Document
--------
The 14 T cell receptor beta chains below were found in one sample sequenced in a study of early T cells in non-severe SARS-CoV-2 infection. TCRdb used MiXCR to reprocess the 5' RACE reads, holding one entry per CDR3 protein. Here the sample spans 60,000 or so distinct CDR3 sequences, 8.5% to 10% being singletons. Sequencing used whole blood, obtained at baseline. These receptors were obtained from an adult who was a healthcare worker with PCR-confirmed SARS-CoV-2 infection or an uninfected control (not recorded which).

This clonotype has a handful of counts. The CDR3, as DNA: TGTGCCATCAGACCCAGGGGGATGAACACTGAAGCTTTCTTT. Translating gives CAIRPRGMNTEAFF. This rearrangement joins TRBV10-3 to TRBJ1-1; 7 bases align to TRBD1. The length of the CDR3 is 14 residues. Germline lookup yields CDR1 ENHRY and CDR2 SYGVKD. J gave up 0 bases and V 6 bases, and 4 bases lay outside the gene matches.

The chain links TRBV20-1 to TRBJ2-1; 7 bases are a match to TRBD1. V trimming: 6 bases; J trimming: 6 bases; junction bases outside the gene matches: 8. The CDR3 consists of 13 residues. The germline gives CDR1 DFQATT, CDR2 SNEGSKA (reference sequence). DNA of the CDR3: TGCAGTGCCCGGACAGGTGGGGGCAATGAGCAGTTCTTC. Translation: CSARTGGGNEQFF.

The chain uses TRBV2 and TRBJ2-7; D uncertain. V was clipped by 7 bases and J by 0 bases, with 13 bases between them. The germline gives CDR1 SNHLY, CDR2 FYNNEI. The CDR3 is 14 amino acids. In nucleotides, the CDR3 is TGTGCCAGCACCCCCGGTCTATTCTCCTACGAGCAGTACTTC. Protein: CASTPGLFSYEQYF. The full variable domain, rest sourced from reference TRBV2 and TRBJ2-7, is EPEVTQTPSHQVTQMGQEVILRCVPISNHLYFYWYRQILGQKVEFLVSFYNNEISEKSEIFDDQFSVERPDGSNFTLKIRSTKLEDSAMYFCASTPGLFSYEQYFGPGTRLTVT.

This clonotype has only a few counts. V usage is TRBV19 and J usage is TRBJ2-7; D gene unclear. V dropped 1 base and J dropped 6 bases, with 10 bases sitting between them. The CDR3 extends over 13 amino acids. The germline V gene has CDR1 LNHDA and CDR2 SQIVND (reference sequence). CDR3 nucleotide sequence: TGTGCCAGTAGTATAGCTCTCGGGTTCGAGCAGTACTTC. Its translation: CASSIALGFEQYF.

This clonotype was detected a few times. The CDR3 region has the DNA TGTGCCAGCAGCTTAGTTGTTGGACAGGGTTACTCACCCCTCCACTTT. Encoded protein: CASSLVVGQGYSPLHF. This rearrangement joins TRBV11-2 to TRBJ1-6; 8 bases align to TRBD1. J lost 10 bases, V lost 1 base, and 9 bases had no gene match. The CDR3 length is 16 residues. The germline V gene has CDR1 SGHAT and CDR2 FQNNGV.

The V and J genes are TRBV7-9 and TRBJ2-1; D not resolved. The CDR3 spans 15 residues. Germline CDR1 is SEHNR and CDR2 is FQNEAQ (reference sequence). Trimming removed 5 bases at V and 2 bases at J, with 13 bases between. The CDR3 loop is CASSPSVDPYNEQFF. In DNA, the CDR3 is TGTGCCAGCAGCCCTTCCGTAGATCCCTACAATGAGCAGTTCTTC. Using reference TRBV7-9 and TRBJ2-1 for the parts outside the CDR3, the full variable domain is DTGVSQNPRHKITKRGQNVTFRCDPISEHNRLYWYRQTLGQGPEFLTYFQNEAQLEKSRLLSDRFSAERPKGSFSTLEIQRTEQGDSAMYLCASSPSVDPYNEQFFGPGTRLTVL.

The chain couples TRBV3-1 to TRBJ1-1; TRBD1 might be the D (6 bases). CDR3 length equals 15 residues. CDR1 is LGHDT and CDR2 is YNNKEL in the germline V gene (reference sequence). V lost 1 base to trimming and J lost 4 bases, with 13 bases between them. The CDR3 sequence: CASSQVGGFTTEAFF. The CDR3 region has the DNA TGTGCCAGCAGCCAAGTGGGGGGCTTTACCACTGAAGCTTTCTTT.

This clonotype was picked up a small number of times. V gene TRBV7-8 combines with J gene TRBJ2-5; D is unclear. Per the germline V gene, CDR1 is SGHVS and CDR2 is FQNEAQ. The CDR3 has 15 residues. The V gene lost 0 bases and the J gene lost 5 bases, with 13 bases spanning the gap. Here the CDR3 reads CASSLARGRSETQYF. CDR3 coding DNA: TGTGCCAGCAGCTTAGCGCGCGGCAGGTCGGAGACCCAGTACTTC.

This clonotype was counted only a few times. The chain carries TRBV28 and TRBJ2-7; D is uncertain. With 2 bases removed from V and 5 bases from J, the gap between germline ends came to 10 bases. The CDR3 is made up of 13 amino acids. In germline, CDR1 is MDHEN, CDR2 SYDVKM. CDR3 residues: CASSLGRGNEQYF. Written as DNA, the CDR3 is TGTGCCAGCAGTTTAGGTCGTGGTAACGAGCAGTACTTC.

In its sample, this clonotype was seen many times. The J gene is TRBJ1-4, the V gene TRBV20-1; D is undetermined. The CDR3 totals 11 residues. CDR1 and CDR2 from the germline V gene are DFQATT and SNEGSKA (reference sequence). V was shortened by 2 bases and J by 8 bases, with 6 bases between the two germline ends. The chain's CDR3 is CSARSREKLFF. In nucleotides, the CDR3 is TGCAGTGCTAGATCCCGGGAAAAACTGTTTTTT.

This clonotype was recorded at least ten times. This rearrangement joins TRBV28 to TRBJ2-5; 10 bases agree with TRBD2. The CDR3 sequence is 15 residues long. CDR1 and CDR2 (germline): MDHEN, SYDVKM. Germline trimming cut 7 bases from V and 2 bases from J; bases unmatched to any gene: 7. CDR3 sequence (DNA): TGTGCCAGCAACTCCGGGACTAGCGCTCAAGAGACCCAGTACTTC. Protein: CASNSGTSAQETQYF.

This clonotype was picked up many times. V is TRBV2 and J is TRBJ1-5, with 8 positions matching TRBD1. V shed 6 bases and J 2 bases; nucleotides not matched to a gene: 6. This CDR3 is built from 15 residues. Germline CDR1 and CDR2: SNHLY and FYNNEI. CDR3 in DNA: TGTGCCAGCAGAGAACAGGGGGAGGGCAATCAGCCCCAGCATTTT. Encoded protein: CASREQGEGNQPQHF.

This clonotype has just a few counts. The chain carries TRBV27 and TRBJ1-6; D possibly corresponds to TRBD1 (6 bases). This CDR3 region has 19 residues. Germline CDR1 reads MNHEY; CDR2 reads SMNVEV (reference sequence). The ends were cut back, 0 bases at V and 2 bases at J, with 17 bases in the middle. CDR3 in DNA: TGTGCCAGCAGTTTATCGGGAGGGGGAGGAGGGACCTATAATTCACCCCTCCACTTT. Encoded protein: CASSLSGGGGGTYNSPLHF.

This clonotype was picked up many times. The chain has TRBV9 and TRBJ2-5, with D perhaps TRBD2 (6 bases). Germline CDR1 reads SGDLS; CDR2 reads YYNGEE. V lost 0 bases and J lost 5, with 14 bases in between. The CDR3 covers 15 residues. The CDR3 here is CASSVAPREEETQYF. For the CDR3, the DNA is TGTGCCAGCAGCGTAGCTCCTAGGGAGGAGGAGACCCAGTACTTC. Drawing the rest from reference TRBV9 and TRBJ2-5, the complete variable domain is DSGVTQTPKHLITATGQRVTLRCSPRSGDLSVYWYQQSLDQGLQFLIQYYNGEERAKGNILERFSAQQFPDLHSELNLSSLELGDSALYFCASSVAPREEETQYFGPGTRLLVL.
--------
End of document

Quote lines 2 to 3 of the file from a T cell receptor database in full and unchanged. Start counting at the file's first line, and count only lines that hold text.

This clonotype has a handful of counts. The CDR3, as DNA: TGTGCCATCAGACCCAGGGGGATGAACACTGAAGCTTTCTTT. Translating gives CAIRPRGMNTEAFF. This rearrangement joins TRBV10-3 to TRBJ1-1; 7 bases align to TRBD1. The length of the CDR3 is 14 residues. Germline lookup yields CDR1 ENHRY and CDR2 SYGVKD. J gave up 0 bases and V 6 bases, and 4 bases lay outside the gene matches.

The chain links TRBV20-1 to TRBJ2-1; 7 bases are a match to TRBD1. V trimming: 6 bases; J trimming: 6 bases; junction bases outside the gene matches: 8. The CDR3 consists of 13 residues. The germline gives CDR1 DFQATT, CDR2 SNEGSKA (reference sequence). DNA of the CDR3: TGCAGTGCCCGGACAGGTGGGGGCAATGAGCAGTTCTTC. Translation: CSARTGGGNEQFF.